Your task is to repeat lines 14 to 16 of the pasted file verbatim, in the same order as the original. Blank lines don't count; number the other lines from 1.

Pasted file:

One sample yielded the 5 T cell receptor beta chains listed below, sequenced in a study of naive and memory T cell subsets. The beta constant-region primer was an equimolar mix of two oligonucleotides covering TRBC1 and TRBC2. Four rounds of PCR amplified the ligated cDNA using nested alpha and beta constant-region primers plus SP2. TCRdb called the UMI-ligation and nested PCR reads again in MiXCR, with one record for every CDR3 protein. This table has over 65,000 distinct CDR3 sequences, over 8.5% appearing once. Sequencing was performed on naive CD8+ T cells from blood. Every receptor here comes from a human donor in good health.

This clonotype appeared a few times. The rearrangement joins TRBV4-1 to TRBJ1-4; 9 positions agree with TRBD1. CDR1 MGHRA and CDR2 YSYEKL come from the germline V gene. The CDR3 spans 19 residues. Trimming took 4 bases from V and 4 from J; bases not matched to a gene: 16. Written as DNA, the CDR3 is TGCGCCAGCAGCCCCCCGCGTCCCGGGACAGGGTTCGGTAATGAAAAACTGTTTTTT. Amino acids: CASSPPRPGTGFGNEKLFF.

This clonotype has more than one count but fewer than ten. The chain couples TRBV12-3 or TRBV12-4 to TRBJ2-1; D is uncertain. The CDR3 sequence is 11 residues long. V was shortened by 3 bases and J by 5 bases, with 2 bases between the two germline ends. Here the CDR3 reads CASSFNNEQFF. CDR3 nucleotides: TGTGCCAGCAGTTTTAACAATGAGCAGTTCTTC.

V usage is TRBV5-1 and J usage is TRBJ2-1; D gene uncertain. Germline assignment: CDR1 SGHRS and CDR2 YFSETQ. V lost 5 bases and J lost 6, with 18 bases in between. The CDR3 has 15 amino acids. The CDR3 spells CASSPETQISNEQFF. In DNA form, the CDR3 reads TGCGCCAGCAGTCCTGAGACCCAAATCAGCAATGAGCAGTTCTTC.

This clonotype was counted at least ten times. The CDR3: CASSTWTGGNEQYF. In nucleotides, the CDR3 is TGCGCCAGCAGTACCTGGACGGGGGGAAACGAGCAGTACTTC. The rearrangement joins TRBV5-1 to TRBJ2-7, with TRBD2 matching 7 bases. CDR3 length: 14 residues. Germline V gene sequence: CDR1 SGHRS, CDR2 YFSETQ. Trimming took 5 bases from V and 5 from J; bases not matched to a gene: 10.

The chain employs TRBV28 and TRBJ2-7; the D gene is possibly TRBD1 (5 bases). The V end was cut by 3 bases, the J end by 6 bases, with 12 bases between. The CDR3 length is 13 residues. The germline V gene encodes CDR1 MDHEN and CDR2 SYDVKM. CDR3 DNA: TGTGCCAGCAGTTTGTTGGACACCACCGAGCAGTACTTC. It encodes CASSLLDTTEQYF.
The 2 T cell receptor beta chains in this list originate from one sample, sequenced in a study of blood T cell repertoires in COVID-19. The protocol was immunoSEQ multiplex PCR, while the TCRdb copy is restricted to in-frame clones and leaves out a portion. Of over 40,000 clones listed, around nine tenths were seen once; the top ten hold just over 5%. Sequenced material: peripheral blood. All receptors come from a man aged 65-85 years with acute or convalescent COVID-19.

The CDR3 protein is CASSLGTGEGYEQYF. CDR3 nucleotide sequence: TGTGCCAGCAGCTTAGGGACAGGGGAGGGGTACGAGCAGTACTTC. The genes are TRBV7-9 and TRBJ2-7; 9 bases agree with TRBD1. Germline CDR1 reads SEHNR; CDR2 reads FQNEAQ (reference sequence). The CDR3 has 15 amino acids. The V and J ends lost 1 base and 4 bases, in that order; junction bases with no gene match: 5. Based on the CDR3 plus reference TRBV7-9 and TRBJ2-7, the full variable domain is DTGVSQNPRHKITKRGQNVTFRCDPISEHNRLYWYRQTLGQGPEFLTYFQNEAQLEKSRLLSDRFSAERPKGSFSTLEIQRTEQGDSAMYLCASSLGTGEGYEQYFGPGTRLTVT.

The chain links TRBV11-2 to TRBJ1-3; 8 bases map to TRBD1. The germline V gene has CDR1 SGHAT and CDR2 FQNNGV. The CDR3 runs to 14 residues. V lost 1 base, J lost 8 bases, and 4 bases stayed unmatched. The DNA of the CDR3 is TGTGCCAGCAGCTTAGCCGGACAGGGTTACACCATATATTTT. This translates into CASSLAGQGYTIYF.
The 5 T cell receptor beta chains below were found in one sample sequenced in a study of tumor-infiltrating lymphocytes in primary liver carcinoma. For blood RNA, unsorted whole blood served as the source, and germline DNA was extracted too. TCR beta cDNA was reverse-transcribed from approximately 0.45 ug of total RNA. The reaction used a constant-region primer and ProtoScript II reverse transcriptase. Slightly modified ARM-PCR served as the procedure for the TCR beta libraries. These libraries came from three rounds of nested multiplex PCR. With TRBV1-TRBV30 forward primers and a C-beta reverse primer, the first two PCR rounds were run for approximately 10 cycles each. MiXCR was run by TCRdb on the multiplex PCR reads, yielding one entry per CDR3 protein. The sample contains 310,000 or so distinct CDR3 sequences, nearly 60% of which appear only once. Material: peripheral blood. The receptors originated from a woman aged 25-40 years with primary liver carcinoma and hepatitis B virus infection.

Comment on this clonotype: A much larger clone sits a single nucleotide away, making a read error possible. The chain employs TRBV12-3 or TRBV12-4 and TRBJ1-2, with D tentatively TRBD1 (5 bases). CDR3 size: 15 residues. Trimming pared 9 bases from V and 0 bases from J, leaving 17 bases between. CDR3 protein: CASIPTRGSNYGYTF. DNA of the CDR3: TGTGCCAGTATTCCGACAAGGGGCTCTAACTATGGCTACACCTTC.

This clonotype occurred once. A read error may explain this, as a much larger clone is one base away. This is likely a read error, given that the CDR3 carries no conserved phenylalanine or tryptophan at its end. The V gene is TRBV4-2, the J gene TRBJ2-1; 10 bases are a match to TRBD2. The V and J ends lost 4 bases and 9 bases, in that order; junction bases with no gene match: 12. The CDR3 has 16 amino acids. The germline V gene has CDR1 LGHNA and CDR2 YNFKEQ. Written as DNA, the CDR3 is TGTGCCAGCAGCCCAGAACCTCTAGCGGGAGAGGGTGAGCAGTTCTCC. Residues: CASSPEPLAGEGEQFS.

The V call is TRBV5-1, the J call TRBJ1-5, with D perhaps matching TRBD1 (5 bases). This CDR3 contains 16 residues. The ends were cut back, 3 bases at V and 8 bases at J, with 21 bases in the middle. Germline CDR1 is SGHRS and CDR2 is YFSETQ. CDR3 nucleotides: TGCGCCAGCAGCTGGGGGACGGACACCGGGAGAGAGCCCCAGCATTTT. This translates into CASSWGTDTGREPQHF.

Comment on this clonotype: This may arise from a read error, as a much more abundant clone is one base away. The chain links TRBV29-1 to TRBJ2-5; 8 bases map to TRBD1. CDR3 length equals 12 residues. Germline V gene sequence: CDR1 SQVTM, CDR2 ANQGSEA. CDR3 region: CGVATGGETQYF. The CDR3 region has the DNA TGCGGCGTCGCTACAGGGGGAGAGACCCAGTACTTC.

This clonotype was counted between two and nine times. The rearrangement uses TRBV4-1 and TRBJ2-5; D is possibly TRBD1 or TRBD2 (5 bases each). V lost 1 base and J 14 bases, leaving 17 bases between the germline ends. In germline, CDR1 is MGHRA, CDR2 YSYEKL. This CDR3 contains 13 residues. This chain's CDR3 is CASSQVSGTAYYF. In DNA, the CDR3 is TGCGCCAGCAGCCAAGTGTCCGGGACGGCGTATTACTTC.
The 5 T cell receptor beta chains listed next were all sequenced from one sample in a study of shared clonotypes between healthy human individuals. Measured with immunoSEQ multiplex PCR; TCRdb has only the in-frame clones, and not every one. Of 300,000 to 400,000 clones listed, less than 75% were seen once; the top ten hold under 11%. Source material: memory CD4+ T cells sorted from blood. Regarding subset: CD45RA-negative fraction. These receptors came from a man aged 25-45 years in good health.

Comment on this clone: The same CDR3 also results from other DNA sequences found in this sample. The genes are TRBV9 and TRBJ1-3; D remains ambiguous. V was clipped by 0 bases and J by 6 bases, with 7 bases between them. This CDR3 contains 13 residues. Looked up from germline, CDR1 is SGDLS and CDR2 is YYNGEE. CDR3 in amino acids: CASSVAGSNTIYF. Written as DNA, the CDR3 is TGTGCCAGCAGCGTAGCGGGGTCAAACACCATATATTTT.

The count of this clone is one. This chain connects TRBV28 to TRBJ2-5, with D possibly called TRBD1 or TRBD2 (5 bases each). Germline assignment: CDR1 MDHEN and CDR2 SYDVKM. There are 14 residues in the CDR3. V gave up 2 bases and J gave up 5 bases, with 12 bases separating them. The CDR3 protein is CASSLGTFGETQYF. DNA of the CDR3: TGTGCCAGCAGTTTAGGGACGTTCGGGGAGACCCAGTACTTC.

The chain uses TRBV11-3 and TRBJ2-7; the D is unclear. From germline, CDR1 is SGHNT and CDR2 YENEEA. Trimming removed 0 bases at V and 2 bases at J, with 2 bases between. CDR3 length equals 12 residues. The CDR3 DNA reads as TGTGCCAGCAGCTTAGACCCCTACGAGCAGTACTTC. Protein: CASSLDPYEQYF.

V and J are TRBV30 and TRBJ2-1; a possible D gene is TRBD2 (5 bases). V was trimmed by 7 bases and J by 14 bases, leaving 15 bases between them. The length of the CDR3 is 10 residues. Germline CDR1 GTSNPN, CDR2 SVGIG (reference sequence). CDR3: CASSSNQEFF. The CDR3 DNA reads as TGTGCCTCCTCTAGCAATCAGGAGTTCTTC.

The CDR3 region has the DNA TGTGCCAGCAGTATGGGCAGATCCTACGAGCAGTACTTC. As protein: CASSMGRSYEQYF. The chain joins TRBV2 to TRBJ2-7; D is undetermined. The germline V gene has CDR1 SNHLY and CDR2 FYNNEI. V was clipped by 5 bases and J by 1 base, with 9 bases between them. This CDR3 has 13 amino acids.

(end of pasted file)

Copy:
Comment on this clonotype: This may arise from a read error, as a much more abundant clone is one base away. The chain links TRBV29-1 to TRBJ2-5; 8 bases map to TRBD1. CDR3 length equals 12 residues. Germline V gene sequence: CDR1 SQVTM, CDR2 ANQGSEA. CDR3 region: CGVATGGETQYF. The CDR3 region has the DNA TGCGGCGTCGCTACAGGGGGAGAGACCCAGTACTTC.

This clonotype was counted between two and nine times. The rearrangement uses TRBV4-1 and TRBJ2-5; D is possibly TRBD1 or TRBD2 (5 bases each). V lost 1 base and J 14 bases, leaving 17 bases between the germline ends. In germline, CDR1 is MGHRA, CDR2 YSYEKL. This CDR3 contains 13 residues. This chain's CDR3 is CASSQVSGTAYYF. In DNA, the CDR3 is TGCGCCAGCAGCCAAGTGTCCGGGACGGCGTATTACTTC.
The 5 T cell receptor beta chains listed next were all sequenced from one sample in a study of shared clonotypes between healthy human individuals. Measured with immunoSEQ multiplex PCR; TCRdb has only the in-frame clones, and not every one. Of 300,000 to 400,000 clones listed, less than 75% were seen once; the top ten hold under 11%. Source material: memory CD4+ T cells sorted from blood. Regarding subset: CD45RA-negative fraction. These receptors came from a man aged 25-45 years in good health.